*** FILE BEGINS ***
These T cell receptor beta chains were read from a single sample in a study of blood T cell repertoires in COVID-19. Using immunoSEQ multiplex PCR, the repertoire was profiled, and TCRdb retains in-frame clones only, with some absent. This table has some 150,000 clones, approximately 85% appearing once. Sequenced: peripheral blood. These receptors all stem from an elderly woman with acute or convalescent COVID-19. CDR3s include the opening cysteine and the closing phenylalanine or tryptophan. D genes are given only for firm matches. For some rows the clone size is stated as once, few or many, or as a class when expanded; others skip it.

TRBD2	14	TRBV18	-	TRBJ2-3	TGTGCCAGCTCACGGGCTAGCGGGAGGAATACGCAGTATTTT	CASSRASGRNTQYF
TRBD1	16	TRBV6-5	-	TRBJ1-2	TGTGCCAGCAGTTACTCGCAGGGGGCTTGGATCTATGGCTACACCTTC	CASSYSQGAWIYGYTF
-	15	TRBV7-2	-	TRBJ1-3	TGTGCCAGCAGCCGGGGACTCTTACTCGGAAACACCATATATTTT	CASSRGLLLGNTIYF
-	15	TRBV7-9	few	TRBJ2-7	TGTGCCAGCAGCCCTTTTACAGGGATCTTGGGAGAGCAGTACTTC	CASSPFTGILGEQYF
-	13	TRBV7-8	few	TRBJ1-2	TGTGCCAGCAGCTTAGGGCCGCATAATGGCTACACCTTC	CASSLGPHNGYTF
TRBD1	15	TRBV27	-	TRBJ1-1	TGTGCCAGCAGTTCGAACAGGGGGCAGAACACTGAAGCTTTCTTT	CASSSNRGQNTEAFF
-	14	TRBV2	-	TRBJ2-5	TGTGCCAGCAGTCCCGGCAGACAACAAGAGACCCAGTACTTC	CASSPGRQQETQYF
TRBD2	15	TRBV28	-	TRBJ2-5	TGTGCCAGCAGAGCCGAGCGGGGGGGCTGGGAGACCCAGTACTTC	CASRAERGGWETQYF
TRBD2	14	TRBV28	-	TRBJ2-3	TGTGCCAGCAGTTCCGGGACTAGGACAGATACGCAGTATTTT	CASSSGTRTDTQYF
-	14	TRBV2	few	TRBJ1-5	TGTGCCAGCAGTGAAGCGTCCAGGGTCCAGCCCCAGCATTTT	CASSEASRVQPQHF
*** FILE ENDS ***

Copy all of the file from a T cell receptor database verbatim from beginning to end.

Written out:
These T cell receptor beta chains were read from a single sample in a study of blood T cell repertoires in COVID-19. Using immunoSEQ multiplex PCR, the repertoire was profiled, and TCRdb retains in-frame clones only, with some absent. This table has some 150,000 clones, approximately 85% appearing once. Sequenced: peripheral blood. These receptors all stem from an elderly woman with acute or convalescent COVID-19. CDR3s include the opening cysteine and the closing phenylalanine or tryptophan. D genes are given only for firm matches. For some rows the clone size is stated as once, few or many, or as a class when expanded; others skip it.

TRBD2	14	TRBV18	-	TRBJ2-3	TGTGCCAGCTCACGGGCTAGCGGGAGGAATACGCAGTATTTT	CASSRASGRNTQYF
TRBD1	16	TRBV6-5	-	TRBJ1-2	TGTGCCAGCAGTTACTCGCAGGGGGCTTGGATCTATGGCTACACCTTC	CASSYSQGAWIYGYTF
-	15	TRBV7-2	-	TRBJ1-3	TGTGCCAGCAGCCGGGGACTCTTACTCGGAAACACCATATATTTT	CASSRGLLLGNTIYF
-	15	TRBV7-9	few	TRBJ2-7	TGTGCCAGCAGCCCTTTTACAGGGATCTTGGGAGAGCAGTACTTC	CASSPFTGILGEQYF
-	13	TRBV7-8	few	TRBJ1-2	TGTGCCAGCAGCTTAGGGCCGCATAATGGCTACACCTTC	CASSLGPHNGYTF
TRBD1	15	TRBV27	-	TRBJ1-1	TGTGCCAGCAGTTCGAACAGGGGGCAGAACACTGAAGCTTTCTTT	CASSSNRGQNTEAFF
-	14	TRBV2	-	TRBJ2-5	TGTGCCAGCAGTCCCGGCAGACAACAAGAGACCCAGTACTTC	CASSPGRQQETQYF
TRBD2	15	TRBV28	-	TRBJ2-5	TGTGCCAGCAGAGCCGAGCGGGGGGGCTGGGAGACCCAGTACTTC	CASRAERGGWETQYF
TRBD2	14	TRBV28	-	TRBJ2-3	TGTGCCAGCAGTTCCGGGACTAGGACAGATACGCAGTATTTT	CASSSGTRTDTQYF
-	14	TRBV2	few	TRBJ1-5	TGTGCCAGCAGTGAAGCGTCCAGGGTCCAGCCCCAGCATTTT	CASSEASRVQPQHF